I would highly recommend that if you have not seen Black Mirror you take the time and effort to do so. Even if you don’t include it in your classroom it will arm you with ammunition to pull out when you need to talk about possible future trends and social implications of the technology that you are teaching...
Malware, hacks, Etc...
AR & VR
Social & privacy
That’s it for this week - really do try to watch Black Mirror (Netflix). Ciao
It seems like the days of parents and teachers telling kids to stop wasting their time playing computer games might really be at an end. If you've been reading along with previous blog entries you will have noted that e-sports tournaments have huge money prizes and are being considered for the olympics. Not only that, people are earning incomes from sponsorship as top gamers (just like top sportsmen do) - and from streaming their gameplay on services such as Twitch (where they earn money from advertising). The inevitable has finally happened. Parents are paying for their kids to get extra lessons - for Fortnite! Expect to see more of this....
Hacking, Scamming, Phishing
Programming & Resources
That's it for this week. Enjoy!
The FPB (Film and Publications Board) which so recently and unreasonably overreached itself by giving the film Inxeba: The Wound a pornographic "X" rating, is one step close to trying to censor the internet.
MyBroadband has the details here and here. This gives you a great opportunity to discuss and debate the issue of censorship in general, its dangers and, more importantly, the practical feasibility of enforcing this law.
The Human Error dept.
On 7 March all Occulus Rift VR headsets worldwide stopped working. Not because of a bug or a software problem, but because a security certificate was not renewed. MyBroadband has the details.
This Motherboard writer found himself stuck without a heater in the latest cold blitz in the USA. His solution? Fire up his cryptocurrency mining rig. His article explains how effective it was - and the upshot in terms of cost. A short but entertaining read.
Alexa's Creepy Laugh.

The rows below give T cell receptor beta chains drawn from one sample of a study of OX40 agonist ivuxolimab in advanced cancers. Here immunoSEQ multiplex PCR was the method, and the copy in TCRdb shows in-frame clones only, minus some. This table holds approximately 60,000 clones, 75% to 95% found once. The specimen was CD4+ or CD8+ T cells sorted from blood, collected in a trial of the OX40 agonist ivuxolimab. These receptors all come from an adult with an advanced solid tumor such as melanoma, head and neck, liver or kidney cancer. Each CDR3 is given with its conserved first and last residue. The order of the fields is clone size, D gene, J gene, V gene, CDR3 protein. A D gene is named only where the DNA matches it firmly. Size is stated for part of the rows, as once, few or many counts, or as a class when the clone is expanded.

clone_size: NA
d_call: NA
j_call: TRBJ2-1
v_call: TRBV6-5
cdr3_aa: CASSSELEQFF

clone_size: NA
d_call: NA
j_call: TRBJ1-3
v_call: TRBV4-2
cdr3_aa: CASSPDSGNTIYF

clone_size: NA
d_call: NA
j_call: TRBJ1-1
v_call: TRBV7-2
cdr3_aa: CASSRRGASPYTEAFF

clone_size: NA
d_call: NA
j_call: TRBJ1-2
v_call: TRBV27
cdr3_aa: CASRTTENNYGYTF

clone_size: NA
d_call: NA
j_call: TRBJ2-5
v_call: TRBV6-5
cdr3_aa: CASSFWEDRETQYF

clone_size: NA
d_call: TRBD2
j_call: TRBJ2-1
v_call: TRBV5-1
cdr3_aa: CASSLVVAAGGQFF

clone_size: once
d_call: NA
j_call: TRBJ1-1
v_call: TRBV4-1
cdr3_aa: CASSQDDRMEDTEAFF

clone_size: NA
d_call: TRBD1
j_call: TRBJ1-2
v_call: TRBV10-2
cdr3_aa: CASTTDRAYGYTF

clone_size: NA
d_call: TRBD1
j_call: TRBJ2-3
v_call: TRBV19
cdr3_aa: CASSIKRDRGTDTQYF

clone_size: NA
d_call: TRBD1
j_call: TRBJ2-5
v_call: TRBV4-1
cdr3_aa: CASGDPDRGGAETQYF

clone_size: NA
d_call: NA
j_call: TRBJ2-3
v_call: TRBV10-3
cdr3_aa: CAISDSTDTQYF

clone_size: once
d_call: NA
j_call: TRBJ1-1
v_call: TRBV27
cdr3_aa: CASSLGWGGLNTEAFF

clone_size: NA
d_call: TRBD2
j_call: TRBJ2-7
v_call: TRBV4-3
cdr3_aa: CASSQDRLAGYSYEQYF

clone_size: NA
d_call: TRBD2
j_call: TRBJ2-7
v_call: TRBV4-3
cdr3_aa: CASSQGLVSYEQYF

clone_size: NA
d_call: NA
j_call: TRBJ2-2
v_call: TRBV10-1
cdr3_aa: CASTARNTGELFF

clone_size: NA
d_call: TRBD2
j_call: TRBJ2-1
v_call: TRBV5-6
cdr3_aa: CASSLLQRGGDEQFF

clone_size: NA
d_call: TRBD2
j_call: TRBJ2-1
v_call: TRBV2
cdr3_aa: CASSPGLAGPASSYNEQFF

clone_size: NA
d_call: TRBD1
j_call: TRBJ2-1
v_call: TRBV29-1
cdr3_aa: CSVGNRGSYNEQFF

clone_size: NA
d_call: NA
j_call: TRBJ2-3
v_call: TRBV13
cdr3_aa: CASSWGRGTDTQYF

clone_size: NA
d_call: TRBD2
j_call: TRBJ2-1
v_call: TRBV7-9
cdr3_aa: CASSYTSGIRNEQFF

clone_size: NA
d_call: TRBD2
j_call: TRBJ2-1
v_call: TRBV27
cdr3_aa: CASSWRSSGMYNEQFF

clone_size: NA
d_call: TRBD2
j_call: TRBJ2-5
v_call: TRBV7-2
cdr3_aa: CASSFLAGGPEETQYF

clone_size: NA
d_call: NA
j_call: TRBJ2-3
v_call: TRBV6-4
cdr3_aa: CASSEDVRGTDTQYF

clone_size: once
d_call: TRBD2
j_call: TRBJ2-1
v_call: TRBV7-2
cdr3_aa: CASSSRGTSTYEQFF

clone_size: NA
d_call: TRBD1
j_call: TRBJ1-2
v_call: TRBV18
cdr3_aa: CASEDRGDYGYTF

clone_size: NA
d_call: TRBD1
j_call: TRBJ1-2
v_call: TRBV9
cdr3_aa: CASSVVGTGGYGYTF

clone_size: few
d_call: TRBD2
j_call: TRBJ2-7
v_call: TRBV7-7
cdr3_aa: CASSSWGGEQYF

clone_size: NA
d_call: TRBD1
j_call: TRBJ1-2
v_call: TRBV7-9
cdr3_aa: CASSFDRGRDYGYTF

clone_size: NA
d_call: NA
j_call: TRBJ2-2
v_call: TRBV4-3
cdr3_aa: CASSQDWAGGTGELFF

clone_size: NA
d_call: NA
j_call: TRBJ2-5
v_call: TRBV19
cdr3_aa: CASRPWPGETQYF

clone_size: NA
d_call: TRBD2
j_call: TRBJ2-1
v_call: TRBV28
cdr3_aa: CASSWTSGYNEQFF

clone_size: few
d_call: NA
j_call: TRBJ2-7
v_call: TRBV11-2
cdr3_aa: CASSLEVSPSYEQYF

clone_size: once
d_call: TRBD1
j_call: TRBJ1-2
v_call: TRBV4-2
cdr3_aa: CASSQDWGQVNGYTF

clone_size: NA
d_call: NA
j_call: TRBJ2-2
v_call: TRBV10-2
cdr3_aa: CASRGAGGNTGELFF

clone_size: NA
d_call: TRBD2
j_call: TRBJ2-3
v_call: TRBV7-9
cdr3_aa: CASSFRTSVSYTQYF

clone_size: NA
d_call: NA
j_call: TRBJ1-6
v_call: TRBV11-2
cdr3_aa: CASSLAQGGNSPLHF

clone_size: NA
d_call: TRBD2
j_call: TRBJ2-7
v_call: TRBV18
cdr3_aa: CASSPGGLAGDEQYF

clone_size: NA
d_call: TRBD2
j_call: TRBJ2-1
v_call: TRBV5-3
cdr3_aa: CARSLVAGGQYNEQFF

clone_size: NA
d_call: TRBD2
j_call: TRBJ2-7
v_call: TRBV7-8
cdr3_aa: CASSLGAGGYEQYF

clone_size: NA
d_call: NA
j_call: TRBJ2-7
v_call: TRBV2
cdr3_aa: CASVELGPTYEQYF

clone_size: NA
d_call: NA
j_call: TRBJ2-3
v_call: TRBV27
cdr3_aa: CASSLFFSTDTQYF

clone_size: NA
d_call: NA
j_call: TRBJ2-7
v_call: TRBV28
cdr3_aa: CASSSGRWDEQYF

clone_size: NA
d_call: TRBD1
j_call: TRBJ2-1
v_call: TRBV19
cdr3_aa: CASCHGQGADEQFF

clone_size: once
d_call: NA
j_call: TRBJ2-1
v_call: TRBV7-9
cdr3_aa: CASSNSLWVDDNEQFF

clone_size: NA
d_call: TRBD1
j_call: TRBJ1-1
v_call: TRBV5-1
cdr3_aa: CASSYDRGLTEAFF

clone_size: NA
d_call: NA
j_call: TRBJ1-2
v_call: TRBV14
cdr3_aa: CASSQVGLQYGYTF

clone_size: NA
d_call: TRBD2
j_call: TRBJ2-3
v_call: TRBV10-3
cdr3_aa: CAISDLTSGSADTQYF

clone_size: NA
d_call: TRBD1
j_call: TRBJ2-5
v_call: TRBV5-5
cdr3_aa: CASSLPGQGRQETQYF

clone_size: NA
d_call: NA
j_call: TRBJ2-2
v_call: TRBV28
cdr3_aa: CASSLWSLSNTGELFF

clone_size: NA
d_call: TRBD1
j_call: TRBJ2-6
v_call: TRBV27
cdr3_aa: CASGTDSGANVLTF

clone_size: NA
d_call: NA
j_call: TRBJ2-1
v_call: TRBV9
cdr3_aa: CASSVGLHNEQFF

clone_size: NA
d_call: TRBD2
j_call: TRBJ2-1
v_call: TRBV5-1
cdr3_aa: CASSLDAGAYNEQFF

Just read the BuzzFeed article. If it happened to me I'd probably also be creeped out.
The Yellow Pages finally bends the knee
The Yellow Pages. Remember them? That fat book of (obviously) yellow pages containing business listings and advertising for the landline, pre-internet area. Well, it still exists and is going digital. MyBroadband has the details.
What to do when your ISP over-promises and under-delivers
Your ISP sells you a 20 mbps line. You never get to experience that speed. In fact, you are lucky when you get 10 mbps. What to do? In SA, unfortunately, not much. The UK govt has seen the light and has passed a bill which will allow users to simply tear up their contract and move on without penalties. Cool. Engadget has the details.
Deepfakes. AI generated face-transposing videos.
There has been a lot of buzz about the problem of DeepFakes - a technology which has been used to create fake pornographic videos of celebrities by putting their faces on the bodies of porn stars in porn videos. This New York Times article takes a deeper look at the tech and how it works - and foresees the fake news problem becoming worse with a looming increase of fake videos.
More on the fake people in video scene...
If you saw the original Blade Runner movie and the new sequel then you would have noticed the appearance in the new movie of a character from the old - completely unchanged. Boing Boing has an article showing how this was done.
Two articles on News, Fake News and reading from the New York Times.
Both are worth reading.
The Guardian has an article in a similar vein detailing MIT research on why fake spreads faster than true on Twitter.
DigitalTrends "What is" series
Finally: China's first space station due to crash back to Earth
This will happen somewhere around the end of this month. No one knows exactly where or when. Engadget has the details.
That's it for this week. Ciao.